1. The imperialistic countries intentionally ignored to impart education to their subject people due to lack of finances and other administrative reasons. As a result of which a large majority of the people remained illiterate. As they equally fought for the independence of their country along with other
educated people, they have equal right to participate in the political set-up of their country.
2. Secondly, it is argued that educational qualifications are not relevant to all kinds of jobs. A cricket player should be judged by his ability to play cricket and not by his qualification.
3. The voters are the best judge to choose the educated candidate or an experienced man who has the ability to understand people’s concerns, problems etc. 
4. It is also argued that if a graduate degree (B.A, B.Sc., B.Com.) is made compulsory for candidates, more than 90 percent of the voters would become ineligible for contesting an election. Would that be democratic ?
A party usually adopts the following techniques or methods in elections to the Lok sabha or the Vidhan Sabha.
1. Postering : A few days before the actual election day, the election campaign begins with postering. These posters being the photographs of the national leaders of the party concerned appear on the walls of the main bazars and the streets.

2. Meetings : Then the candidates hold various party meeting and corner meeting to get the support of the party workers as well as the local social, religious and cultural bodies.'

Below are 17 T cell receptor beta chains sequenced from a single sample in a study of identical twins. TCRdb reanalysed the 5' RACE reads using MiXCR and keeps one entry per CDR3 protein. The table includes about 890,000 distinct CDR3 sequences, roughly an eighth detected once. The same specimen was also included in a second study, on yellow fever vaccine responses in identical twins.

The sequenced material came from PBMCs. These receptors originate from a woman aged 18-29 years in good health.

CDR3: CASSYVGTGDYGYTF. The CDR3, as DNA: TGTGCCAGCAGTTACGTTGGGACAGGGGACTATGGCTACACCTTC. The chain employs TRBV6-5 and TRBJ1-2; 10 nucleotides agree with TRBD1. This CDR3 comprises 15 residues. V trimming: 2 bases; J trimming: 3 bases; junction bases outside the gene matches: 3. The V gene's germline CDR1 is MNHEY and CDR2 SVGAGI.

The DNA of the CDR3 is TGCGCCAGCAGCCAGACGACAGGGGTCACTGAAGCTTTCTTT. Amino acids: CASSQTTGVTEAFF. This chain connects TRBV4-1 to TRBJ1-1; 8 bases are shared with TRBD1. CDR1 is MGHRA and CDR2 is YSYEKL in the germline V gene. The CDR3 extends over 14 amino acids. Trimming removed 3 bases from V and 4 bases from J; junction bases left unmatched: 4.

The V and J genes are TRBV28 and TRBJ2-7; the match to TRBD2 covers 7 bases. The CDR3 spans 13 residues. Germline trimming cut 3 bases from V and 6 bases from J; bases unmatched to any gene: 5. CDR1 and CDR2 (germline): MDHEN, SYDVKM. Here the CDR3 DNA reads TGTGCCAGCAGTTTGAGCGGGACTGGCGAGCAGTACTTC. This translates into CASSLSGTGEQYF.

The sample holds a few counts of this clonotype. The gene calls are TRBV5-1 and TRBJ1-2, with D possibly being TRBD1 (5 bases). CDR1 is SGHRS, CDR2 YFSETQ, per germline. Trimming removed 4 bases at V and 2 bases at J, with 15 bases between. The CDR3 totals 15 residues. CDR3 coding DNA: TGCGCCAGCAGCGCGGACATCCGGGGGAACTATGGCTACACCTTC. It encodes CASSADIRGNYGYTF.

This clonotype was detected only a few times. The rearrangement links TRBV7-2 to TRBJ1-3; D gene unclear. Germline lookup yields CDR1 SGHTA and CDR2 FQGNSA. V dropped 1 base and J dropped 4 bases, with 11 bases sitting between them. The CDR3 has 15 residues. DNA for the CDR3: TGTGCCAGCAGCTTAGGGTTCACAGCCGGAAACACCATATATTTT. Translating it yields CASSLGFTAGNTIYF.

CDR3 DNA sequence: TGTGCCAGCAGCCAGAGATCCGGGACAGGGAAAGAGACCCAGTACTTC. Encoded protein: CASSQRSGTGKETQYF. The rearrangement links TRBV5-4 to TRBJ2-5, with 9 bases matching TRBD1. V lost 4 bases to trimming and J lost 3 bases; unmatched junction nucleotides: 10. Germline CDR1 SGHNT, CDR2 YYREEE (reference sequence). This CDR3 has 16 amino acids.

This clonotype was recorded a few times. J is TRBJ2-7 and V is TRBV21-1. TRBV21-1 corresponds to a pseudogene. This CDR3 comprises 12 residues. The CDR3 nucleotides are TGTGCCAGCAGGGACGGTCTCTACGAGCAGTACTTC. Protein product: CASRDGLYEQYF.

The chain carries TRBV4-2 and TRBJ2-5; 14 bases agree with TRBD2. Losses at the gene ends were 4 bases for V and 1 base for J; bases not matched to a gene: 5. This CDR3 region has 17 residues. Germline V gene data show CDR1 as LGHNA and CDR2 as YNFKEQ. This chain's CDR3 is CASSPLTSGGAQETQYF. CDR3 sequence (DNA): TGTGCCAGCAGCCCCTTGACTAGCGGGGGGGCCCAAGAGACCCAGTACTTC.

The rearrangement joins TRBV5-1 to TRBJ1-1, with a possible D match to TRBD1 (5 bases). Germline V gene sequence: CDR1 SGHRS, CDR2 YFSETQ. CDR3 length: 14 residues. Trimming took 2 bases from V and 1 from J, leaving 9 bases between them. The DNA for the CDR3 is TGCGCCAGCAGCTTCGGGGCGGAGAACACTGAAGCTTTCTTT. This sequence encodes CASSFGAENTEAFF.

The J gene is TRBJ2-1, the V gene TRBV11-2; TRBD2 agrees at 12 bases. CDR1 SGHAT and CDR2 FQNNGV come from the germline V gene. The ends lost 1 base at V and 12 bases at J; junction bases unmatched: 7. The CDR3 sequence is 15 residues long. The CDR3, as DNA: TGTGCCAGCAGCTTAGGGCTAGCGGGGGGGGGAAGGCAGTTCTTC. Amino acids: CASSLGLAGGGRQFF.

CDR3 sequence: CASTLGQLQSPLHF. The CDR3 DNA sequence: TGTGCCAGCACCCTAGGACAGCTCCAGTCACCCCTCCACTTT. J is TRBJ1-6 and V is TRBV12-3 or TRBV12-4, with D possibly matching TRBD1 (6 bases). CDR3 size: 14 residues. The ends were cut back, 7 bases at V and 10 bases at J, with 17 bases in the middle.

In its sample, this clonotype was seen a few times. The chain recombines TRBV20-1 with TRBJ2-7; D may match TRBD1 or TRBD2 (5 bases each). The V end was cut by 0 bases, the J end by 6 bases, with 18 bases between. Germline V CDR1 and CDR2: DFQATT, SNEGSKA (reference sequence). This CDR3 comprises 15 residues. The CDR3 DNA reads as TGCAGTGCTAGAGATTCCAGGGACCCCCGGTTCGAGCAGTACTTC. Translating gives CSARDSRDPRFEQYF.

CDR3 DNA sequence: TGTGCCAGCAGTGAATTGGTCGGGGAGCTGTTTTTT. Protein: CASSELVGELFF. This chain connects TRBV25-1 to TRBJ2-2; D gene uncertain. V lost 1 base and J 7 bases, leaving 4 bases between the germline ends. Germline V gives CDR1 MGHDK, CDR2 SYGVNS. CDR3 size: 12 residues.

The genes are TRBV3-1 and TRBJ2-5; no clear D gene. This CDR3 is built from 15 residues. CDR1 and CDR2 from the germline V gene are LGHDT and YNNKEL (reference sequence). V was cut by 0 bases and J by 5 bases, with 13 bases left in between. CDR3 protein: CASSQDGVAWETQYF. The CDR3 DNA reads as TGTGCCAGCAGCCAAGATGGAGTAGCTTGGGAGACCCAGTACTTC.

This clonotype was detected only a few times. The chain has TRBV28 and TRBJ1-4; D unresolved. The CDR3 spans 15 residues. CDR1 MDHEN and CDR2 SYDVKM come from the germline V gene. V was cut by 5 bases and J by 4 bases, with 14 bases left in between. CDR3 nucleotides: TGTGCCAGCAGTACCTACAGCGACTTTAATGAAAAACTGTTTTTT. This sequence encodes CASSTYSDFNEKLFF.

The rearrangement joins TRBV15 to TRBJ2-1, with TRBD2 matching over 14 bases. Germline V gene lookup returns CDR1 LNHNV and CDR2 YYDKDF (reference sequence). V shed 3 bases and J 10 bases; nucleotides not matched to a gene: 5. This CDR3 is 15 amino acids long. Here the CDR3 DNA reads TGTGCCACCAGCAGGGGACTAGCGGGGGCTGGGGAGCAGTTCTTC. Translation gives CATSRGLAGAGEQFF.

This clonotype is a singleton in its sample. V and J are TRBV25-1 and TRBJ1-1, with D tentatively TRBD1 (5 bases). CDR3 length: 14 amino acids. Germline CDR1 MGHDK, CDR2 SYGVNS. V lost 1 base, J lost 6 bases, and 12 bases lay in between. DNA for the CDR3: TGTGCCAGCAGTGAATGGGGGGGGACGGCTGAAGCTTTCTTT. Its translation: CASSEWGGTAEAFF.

3. Speeches : Then various public meetings are held at different places of the constituency to get support of the common masses. In these meeting various speeches are delivered by the local as well as national leaders. Much light is thrown in these meetings on the policies and programmes of the party to which the candidate belongs.
4. Processions : Often long processions are taken out in the constituency from one corner to the other. In these processions large number of trucks, cars, tempoes, tongas, rickshaws, motor-cycles, scooters, cycles, etc. are used to carry the processionists who shout slogans in favour of the their candidate, or sometimes against the other candidates at their loudest voice.
5. House to House Canvassing : Then house to house canvassing is undertaken by the candidate and his partymen to get the support and sympathies of the general public. The pamphlets and respective manifestoes are freely distributed among the people to get their vote.